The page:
Donavan Brazier not making excuses after another setback

EUGENE, Ore. — Donavan Brazier didn’t want to hear it.

Brazier didn’t want to hear about the injury that will require surgery next week.

The 2019 World 800-meter champion didn’t want to hear any talk about a Hayward Field curse.

He didn’t want to hear about a lack of races.

Brazier, arguably the most gifted half-miler of his generation, didn’t want to hear any excuses for his failure to make it out of the first round of the World Championships 800 competition on Wednesday night at Hayward Field.

Brazier was a non-qualifying sixth in his heat, running 1 minute, 46.72 seconds, well off the American record-setting 1:42.34 he ran to win the 2019 World title in Doha.

“My expectations were very high,” Brazier said. “I didn’t expect to go out there and do that but I did. And I guess that’s just the reality check for me and where I need to be next year indoors and next year outdoors.

“But 2022 is a wrap for me.”

Brazier, 25, will undergo surgery next week to repair a heel injury that has plagued him through the past two seasons.

“There are plenty of athletes who have gone through way worse and I have performed better than I just did so by no means can I make the excuse for my performance out there,” he said. “I’m not where I need to be.”

But for much of Wednesday’s race, he was. So, Brazier was asked, what went wrong?

“That’s the scary part is nothing,” he said. “I was on the rail the entire time. I was able to hug the shoulder of Peter Bol and the Spaniard and they finished in the top three (to automatically advance) and I didn’t. So just a lack of fitness, a lack of confidence, just a lack of focus and being there.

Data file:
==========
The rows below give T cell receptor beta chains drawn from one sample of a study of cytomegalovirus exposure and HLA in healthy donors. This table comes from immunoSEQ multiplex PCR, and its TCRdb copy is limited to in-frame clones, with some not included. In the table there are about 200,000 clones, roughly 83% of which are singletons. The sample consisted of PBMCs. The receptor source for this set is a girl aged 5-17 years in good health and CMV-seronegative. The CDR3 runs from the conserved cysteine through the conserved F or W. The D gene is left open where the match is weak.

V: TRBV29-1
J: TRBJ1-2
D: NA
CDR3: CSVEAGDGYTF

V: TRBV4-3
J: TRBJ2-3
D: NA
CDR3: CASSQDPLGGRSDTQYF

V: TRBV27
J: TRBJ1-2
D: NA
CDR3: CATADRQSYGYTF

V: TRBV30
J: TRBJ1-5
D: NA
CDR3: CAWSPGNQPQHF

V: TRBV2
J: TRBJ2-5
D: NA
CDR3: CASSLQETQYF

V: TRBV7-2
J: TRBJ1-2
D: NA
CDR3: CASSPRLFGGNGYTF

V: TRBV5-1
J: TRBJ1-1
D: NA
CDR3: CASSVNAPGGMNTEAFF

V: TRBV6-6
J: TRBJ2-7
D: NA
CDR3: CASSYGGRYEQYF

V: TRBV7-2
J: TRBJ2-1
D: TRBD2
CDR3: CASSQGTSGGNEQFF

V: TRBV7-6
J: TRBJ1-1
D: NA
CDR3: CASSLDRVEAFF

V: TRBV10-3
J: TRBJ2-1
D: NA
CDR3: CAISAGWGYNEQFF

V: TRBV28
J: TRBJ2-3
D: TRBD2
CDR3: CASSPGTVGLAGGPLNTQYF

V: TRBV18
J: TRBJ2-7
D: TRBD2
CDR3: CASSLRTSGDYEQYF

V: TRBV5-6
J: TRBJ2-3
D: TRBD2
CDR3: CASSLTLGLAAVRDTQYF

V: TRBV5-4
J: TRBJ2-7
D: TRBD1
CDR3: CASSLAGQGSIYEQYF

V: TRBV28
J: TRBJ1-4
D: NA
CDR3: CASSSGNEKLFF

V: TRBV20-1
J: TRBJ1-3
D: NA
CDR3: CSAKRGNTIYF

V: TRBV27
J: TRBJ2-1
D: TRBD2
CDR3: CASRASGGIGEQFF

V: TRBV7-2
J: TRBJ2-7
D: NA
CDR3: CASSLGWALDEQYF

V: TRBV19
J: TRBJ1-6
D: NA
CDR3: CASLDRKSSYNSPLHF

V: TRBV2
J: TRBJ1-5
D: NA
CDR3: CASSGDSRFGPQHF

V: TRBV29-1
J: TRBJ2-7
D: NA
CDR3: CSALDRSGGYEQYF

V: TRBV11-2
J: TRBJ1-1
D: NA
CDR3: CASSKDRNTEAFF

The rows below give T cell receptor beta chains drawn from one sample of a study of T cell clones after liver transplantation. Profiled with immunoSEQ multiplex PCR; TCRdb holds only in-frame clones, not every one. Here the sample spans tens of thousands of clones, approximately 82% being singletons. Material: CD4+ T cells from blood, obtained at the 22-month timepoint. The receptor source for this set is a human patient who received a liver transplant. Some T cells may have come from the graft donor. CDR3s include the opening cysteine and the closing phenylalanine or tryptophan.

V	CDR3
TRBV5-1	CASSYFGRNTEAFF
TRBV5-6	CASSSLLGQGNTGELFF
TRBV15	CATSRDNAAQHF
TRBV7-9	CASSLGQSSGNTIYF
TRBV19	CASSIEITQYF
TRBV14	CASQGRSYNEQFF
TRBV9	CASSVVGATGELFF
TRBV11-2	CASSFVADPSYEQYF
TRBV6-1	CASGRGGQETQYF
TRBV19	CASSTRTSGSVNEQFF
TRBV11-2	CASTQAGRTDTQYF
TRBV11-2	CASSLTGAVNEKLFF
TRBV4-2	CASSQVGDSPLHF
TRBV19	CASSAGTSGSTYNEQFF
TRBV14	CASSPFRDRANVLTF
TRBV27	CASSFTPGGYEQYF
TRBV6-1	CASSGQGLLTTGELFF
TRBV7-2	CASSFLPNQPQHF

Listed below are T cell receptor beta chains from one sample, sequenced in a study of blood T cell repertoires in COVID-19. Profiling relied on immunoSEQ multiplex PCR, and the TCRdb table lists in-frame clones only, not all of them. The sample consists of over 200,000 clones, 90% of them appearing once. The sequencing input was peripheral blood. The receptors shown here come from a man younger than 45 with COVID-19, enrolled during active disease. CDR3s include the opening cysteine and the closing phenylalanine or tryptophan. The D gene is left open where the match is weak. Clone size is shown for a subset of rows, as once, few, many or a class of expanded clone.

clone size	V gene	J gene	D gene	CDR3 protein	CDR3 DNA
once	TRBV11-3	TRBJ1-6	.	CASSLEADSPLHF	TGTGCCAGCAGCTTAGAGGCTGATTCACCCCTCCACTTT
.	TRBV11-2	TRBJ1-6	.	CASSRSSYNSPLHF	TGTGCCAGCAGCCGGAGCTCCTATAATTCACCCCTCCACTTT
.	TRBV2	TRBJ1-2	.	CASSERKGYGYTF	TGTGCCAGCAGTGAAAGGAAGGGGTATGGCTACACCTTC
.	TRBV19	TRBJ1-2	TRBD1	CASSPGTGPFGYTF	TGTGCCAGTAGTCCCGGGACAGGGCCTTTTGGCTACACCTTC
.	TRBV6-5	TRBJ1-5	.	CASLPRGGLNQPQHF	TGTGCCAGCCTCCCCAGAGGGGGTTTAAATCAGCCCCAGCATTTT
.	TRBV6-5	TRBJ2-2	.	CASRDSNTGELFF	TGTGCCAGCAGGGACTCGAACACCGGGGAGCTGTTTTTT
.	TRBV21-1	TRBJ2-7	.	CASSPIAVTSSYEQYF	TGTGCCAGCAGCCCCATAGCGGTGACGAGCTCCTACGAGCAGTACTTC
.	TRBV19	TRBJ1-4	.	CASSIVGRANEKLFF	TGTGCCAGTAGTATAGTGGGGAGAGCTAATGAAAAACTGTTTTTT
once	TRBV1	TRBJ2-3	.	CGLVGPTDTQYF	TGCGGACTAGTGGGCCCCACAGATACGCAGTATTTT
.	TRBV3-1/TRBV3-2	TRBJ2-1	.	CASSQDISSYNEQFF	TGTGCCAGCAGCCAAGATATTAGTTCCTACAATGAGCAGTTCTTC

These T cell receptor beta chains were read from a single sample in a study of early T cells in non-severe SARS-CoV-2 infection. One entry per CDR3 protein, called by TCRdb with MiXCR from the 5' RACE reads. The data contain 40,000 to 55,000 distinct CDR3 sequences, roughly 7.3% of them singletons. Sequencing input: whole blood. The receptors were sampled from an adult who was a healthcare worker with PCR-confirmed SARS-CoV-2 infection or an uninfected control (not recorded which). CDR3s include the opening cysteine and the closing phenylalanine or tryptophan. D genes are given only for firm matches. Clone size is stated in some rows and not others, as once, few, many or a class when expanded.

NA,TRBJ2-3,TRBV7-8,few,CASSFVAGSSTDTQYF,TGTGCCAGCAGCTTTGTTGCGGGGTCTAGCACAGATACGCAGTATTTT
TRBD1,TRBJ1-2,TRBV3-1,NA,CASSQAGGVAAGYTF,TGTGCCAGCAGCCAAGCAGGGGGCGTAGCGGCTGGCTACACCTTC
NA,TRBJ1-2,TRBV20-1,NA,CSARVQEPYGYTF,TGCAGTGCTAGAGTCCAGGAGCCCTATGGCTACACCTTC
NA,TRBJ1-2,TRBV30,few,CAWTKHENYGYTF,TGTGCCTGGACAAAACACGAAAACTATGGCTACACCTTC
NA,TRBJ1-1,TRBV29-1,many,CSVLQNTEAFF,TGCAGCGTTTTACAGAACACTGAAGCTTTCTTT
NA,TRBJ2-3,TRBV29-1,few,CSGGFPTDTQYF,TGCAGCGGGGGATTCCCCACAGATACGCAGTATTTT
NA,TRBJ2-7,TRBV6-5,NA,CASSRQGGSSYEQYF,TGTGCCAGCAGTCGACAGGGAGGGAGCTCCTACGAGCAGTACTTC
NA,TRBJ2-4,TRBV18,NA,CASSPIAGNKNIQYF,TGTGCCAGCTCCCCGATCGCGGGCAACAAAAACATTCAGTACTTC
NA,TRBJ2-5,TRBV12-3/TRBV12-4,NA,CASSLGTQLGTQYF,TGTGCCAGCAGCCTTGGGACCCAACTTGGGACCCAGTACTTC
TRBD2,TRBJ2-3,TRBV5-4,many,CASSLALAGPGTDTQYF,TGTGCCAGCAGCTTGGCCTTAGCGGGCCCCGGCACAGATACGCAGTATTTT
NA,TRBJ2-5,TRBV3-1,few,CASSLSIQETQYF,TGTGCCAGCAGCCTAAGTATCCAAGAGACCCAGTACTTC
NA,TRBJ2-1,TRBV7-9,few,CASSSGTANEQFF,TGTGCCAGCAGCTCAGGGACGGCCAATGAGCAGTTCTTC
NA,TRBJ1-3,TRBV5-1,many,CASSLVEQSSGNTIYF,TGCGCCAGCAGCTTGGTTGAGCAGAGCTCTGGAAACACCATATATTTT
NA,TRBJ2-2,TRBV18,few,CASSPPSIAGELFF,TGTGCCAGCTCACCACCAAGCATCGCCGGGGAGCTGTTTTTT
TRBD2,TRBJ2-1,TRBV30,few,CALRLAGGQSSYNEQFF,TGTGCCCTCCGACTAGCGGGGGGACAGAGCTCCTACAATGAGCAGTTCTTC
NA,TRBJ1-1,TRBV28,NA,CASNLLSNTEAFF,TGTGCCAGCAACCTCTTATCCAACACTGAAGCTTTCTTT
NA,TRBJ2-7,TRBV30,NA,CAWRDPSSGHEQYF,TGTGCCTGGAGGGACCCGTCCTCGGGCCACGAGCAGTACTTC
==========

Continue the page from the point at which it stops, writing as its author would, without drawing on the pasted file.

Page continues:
“Yeah, that’s it.”

Wednesday’s elimination was Brazier’s latest debacle at Hayward Field.

Brazier made his college debut for Texas A&M in January 2016 by breaking the American indoor junior (Under 19) record with a 1:45.55 record. Brazier won the NCAA outdoor title that June in 1:43.55, setting the collegiate record and knocking nearly a second off of Jim Ryun’s 1966 American junior record, and then promptly turned pro, signing a high-profile contract with Nike. But he failed to make it out of the first round at the Olympic Trials

Brazier entered 2021 not only as the favorite to win the first U.S. 800 gold medal since Dave Wottle in 1972 but to also possibly threaten David Rudisha of Kenya’s world record of 1:40.91.

But again he unraveled in Tracktown U.S.A., fading to eighth and last in the final 200 meters of the Olympic Trials final.

“Really bad timing I guess, right?” Brazier said.

A year later Brazier’s timing isn’t any better.

“I mean it’s really hard,” he said. “To go from best in the world to where next week I’ll be on crutches. It (expletive) sucks. It really sucks. But I think other than that I could really compete, at least make it to the final and if you make it to the final, of course, anything can happen. But I didn’t allow myself to get that opportunity.”

Again Brazier declined to hide behind his injuries.

“It makes me feel like an injury-prone athlete, that I keep having surgery after surgery you know,” he said  “And I keep saying ‘once I do this, I’ll be good. Once I do that, I’ll be good.’ I haven’t been good in three years, you know, and that’s a real, a real bad reality check for me.

“I don’t want to be that one-and-done runner. … I want to be the Allyson Felixes and the Dalilah Muhammads, all the legendary athletes, the Galen Rupps. I’m doing a poor job of that right now.”

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